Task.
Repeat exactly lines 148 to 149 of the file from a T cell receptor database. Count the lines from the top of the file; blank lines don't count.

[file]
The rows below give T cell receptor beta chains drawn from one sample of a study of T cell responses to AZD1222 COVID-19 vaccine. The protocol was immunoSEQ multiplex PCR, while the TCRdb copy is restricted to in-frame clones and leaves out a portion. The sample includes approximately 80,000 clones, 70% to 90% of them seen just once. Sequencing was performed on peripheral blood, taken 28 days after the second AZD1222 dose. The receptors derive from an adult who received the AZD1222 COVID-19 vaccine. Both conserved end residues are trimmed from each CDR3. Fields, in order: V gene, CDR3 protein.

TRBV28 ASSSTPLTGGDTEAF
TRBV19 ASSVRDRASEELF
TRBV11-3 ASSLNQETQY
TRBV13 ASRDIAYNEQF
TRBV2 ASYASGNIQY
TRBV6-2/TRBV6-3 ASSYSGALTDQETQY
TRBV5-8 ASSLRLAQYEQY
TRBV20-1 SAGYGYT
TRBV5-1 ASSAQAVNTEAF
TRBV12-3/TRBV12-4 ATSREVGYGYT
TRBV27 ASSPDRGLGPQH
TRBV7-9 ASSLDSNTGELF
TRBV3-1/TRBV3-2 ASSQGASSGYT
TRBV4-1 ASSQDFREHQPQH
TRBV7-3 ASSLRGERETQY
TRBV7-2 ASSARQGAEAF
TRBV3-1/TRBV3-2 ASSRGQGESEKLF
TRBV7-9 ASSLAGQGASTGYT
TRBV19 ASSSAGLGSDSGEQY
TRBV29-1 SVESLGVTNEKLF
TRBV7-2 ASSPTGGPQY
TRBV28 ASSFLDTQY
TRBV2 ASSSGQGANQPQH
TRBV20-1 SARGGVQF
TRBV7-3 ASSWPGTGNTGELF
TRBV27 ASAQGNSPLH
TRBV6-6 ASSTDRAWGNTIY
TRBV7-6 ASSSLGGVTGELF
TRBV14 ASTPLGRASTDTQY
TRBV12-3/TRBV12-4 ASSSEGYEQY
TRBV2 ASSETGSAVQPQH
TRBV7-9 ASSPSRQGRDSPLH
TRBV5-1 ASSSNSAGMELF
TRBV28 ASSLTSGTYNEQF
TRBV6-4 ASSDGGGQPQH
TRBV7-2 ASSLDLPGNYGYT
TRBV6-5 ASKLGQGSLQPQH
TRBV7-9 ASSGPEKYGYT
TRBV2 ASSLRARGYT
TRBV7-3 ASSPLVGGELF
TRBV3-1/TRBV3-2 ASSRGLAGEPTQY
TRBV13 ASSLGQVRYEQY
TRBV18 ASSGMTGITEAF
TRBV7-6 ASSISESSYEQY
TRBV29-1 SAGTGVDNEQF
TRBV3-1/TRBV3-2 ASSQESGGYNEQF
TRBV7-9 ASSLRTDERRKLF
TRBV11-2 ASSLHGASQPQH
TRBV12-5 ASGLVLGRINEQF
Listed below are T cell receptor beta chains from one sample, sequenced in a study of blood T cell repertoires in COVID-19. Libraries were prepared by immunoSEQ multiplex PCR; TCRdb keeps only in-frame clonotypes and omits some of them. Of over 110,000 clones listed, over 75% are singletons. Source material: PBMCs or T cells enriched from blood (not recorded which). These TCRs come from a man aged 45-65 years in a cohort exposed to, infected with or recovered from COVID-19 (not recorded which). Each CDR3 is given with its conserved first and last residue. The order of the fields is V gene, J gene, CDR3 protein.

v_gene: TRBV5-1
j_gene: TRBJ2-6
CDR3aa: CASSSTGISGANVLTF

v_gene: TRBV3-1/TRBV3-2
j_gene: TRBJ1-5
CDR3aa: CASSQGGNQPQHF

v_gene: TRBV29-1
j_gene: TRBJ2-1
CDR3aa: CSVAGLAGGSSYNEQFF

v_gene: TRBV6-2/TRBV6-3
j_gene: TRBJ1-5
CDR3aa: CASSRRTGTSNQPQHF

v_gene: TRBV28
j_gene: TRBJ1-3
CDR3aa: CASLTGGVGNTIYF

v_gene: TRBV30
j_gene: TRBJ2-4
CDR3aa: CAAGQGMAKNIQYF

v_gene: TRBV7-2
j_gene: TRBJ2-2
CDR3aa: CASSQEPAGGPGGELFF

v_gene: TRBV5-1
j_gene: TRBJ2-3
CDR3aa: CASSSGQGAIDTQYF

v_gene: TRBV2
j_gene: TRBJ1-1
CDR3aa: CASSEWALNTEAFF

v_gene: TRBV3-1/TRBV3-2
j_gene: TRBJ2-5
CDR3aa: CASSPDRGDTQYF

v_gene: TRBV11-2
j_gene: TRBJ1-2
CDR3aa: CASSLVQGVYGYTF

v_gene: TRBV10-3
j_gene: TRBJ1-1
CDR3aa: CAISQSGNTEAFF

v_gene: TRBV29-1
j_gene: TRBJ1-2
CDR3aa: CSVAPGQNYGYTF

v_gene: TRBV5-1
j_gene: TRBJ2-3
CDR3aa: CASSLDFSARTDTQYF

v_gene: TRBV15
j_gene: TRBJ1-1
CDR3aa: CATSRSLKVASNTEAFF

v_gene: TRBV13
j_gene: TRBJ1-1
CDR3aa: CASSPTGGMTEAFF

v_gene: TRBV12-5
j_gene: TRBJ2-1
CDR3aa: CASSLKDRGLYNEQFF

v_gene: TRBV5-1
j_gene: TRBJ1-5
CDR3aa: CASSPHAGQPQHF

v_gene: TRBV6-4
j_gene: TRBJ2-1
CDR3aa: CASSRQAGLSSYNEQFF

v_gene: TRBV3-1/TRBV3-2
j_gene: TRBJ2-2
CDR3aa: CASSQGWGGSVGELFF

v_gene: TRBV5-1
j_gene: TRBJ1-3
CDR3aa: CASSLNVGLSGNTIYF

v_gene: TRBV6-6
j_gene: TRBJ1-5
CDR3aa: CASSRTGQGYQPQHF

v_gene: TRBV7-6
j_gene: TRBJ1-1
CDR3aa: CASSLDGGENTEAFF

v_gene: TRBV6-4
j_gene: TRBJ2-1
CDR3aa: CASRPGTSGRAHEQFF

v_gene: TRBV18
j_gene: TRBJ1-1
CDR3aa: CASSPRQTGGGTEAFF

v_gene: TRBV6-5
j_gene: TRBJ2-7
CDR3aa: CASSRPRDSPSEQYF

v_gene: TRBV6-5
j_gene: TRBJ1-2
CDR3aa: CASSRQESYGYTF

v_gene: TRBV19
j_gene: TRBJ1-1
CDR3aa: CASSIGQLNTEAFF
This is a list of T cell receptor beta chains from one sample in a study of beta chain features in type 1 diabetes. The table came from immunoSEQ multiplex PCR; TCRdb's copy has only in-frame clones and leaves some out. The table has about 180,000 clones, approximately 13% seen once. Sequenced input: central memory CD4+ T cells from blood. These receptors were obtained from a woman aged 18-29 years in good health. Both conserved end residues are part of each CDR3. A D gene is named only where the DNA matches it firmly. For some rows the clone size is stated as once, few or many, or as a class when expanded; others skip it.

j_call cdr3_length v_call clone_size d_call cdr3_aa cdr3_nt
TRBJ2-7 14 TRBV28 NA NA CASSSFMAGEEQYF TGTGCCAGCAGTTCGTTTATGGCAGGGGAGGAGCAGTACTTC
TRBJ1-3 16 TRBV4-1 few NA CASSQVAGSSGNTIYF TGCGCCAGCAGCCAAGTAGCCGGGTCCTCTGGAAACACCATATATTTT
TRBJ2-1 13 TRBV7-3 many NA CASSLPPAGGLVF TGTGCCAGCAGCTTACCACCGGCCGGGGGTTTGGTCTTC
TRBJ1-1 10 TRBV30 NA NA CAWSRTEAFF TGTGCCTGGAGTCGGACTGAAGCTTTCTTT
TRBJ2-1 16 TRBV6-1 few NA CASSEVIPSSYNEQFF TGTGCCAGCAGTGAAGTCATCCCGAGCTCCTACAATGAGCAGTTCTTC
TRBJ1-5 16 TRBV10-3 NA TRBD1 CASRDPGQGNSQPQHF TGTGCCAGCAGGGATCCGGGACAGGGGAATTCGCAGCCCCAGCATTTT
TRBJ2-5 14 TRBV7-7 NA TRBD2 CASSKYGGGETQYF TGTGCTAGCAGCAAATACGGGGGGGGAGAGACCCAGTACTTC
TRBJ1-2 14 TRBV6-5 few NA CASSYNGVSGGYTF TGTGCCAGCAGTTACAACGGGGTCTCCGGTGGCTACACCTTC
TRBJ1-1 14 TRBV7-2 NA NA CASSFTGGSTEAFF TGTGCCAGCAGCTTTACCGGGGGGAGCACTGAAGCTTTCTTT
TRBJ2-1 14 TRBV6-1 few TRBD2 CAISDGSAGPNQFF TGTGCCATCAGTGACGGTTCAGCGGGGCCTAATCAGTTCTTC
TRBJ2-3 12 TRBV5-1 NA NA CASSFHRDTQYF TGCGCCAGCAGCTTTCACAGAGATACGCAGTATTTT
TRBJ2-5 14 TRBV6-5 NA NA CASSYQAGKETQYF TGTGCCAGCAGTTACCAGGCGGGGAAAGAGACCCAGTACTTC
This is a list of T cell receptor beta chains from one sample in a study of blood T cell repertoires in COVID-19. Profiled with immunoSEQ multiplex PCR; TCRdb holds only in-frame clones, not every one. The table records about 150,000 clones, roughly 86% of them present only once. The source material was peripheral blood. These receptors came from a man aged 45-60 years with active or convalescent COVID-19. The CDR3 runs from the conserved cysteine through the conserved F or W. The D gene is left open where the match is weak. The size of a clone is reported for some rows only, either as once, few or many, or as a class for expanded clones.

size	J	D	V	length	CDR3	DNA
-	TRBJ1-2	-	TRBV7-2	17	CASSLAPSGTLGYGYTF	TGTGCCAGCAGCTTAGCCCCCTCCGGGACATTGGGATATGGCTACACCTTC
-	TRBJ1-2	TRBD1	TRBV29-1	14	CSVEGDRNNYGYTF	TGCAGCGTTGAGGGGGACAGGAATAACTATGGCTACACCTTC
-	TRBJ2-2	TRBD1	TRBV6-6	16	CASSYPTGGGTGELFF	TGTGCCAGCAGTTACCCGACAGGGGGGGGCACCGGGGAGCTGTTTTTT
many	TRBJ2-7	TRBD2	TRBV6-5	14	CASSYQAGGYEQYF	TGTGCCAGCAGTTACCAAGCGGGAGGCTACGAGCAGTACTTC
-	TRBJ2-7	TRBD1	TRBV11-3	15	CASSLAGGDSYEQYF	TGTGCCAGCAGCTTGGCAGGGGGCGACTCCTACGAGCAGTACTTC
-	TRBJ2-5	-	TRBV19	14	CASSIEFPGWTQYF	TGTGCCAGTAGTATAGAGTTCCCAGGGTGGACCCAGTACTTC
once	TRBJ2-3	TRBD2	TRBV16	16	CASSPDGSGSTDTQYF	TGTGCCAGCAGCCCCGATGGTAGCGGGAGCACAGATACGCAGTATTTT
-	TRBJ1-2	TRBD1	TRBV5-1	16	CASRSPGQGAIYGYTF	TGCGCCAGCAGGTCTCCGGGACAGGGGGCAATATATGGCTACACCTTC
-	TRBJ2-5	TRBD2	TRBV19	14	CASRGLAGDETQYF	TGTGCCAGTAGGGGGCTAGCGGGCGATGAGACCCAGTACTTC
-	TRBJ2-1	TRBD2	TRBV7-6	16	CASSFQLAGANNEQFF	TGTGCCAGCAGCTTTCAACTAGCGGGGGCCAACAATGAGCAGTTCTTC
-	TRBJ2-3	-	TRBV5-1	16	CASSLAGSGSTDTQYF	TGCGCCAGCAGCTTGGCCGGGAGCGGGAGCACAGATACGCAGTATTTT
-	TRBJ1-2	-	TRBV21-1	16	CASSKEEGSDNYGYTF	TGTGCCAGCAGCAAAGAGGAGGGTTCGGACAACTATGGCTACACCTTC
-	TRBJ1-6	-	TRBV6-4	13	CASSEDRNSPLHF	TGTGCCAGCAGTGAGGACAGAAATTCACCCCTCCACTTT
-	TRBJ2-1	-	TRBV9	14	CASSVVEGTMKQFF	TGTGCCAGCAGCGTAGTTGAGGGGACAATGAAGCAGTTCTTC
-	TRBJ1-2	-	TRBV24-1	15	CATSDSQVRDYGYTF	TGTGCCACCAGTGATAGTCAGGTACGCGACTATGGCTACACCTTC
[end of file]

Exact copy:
TRBJ2-3 12 TRBV5-1 NA NA CASSFHRDTQYF TGCGCCAGCAGCTTTCACAGAGATACGCAGTATTTT
TRBJ2-5 14 TRBV6-5 NA NA CASSYQAGKETQYF TGTGCCAGCAGTTACCAGGCGGGGAAAGAGACCCAGTACTTC